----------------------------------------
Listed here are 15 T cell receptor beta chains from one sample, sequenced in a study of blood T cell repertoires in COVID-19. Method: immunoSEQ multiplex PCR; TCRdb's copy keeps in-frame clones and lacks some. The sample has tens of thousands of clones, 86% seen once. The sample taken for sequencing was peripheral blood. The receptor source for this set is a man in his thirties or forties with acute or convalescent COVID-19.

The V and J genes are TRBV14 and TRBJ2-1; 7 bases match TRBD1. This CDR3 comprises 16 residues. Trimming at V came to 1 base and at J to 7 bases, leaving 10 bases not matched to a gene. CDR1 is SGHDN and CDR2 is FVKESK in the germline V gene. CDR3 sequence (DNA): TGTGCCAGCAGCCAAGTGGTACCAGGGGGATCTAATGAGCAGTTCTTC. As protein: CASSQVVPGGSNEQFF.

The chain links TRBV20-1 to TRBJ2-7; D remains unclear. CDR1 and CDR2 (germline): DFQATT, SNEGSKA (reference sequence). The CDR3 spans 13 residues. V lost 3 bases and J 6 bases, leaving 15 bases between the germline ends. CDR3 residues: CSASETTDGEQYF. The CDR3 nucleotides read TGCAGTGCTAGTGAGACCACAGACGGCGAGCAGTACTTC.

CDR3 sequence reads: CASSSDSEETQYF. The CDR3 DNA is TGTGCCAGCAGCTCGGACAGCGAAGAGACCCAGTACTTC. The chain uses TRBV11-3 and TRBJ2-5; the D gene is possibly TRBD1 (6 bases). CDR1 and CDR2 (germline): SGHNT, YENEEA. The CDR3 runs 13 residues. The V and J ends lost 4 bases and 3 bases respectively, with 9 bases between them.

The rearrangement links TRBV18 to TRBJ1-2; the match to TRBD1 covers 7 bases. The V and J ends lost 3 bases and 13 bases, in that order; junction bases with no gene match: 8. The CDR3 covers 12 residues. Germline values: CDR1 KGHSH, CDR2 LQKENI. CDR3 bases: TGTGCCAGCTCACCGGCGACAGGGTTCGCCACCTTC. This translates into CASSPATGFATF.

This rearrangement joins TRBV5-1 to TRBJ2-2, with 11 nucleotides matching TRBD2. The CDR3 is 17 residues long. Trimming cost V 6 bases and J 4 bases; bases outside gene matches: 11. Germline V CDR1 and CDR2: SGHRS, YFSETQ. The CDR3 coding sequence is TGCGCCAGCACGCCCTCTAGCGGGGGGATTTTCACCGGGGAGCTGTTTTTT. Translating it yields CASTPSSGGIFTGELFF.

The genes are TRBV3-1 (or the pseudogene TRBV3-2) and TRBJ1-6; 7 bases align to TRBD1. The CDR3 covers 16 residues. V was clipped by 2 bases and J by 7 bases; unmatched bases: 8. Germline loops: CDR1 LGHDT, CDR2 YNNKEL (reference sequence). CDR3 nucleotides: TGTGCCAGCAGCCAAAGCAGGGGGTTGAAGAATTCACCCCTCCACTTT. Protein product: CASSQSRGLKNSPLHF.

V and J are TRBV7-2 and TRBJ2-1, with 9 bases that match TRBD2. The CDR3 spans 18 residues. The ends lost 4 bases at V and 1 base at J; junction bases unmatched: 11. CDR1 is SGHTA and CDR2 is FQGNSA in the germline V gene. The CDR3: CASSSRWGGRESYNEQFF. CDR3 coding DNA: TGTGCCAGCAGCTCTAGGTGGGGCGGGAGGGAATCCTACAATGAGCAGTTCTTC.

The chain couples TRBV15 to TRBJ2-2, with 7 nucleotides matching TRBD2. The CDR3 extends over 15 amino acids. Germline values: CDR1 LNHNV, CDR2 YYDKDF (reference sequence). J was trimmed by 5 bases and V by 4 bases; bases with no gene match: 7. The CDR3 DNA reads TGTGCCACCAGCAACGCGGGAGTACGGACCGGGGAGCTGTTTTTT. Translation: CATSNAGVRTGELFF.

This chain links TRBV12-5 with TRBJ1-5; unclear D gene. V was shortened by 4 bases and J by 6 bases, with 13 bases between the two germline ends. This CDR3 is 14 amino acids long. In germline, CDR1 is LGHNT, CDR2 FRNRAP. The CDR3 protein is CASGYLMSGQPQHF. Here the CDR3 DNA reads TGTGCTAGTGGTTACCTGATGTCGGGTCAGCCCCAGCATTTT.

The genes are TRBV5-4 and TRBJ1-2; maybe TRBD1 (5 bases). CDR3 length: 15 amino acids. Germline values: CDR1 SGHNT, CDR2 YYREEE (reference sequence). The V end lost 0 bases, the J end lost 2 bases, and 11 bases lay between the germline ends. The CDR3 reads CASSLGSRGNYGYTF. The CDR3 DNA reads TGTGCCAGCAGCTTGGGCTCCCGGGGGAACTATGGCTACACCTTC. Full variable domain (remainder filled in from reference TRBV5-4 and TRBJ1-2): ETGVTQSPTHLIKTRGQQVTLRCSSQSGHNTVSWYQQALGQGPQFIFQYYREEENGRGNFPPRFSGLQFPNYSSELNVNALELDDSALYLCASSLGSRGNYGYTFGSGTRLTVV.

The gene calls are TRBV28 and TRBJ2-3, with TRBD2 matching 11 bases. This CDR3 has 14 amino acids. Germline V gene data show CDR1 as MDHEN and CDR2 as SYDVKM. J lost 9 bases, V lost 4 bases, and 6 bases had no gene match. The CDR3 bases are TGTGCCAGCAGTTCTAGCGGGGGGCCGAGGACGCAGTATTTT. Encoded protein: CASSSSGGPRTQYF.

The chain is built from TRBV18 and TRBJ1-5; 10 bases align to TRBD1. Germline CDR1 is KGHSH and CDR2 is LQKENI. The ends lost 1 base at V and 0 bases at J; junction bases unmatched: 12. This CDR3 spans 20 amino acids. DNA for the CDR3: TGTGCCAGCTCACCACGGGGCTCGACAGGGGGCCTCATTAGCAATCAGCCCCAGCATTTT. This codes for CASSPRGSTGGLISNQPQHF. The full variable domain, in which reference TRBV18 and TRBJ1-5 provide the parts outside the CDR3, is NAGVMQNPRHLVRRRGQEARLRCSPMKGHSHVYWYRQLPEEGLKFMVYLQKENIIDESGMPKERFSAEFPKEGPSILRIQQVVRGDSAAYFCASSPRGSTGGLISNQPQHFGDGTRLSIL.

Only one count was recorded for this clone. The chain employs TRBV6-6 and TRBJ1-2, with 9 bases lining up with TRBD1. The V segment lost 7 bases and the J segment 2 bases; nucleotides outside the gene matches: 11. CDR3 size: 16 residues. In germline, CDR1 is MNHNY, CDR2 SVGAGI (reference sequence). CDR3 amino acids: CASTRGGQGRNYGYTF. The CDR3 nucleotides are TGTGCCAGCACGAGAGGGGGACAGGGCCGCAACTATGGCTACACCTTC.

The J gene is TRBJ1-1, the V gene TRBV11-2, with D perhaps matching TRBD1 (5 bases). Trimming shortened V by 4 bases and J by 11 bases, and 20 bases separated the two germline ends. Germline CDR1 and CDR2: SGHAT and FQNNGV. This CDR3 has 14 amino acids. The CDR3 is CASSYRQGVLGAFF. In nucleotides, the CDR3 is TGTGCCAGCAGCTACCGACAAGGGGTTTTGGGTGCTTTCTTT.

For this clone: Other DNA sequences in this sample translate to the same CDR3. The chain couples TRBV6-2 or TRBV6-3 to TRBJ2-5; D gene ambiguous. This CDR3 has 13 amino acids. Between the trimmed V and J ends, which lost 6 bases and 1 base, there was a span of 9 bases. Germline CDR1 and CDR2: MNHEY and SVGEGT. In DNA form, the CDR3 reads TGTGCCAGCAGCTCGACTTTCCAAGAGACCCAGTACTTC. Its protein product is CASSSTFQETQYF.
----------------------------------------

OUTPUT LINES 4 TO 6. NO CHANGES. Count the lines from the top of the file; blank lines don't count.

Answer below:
CDR3 sequence reads: CASSSDSEETQYF. The CDR3 DNA is TGTGCCAGCAGCTCGGACAGCGAAGAGACCCAGTACTTC. The chain uses TRBV11-3 and TRBJ2-5; the D gene is possibly TRBD1 (6 bases). CDR1 and CDR2 (germline): SGHNT, YENEEA. The CDR3 runs 13 residues. The V and J ends lost 4 bases and 3 bases respectively, with 9 bases between them.

The rearrangement links TRBV18 to TRBJ1-2; the match to TRBD1 covers 7 bases. The V and J ends lost 3 bases and 13 bases, in that order; junction bases with no gene match: 8. The CDR3 covers 12 residues. Germline values: CDR1 KGHSH, CDR2 LQKENI. CDR3 bases: TGTGCCAGCTCACCGGCGACAGGGTTCGCCACCTTC. This translates into CASSPATGFATF.

This rearrangement joins TRBV5-1 to TRBJ2-2, with 11 nucleotides matching TRBD2. The CDR3 is 17 residues long. Trimming cost V 6 bases and J 4 bases; bases outside gene matches: 11. Germline V CDR1 and CDR2: SGHRS, YFSETQ. The CDR3 coding sequence is TGCGCCAGCACGCCCTCTAGCGGGGGGATTTTCACCGGGGAGCTGTTTTTT. Translating it yields CASTPSSGGIFTGELFF.